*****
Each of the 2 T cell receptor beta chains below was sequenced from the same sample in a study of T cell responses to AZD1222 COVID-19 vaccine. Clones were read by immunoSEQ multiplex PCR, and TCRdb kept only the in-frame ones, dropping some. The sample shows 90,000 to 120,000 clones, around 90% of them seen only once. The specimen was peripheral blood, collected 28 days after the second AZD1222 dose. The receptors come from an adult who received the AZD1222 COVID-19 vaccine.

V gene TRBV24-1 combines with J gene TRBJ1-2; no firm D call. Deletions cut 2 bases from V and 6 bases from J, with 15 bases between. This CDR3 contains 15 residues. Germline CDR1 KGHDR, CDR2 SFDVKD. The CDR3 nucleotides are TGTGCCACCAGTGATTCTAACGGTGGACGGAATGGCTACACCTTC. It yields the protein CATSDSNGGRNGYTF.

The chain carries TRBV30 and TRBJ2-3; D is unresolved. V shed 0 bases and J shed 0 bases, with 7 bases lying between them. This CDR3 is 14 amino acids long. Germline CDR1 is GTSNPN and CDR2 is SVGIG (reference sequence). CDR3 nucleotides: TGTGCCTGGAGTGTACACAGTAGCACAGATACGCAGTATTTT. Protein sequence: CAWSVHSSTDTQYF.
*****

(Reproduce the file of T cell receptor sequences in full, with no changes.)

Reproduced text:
Each of the 2 T cell receptor beta chains below was sequenced from the same sample in a study of T cell responses to AZD1222 COVID-19 vaccine. Clones were read by immunoSEQ multiplex PCR, and TCRdb kept only the in-frame ones, dropping some. The sample shows 90,000 to 120,000 clones, around 90% of them seen only once. The specimen was peripheral blood, collected 28 days after the second AZD1222 dose. The receptors come from an adult who received the AZD1222 COVID-19 vaccine.

V gene TRBV24-1 combines with J gene TRBJ1-2; no firm D call. Deletions cut 2 bases from V and 6 bases from J, with 15 bases between. This CDR3 contains 15 residues. Germline CDR1 KGHDR, CDR2 SFDVKD. The CDR3 nucleotides are TGTGCCACCAGTGATTCTAACGGTGGACGGAATGGCTACACCTTC. It yields the protein CATSDSNGGRNGYTF.

The chain carries TRBV30 and TRBJ2-3; D is unresolved. V shed 0 bases and J shed 0 bases, with 7 bases lying between them. This CDR3 is 14 amino acids long. Germline CDR1 is GTSNPN and CDR2 is SVGIG (reference sequence). CDR3 nucleotides: TGTGCCTGGAGTGTACACAGTAGCACAGATACGCAGTATTTT. Protein sequence: CAWSVHSSTDTQYF.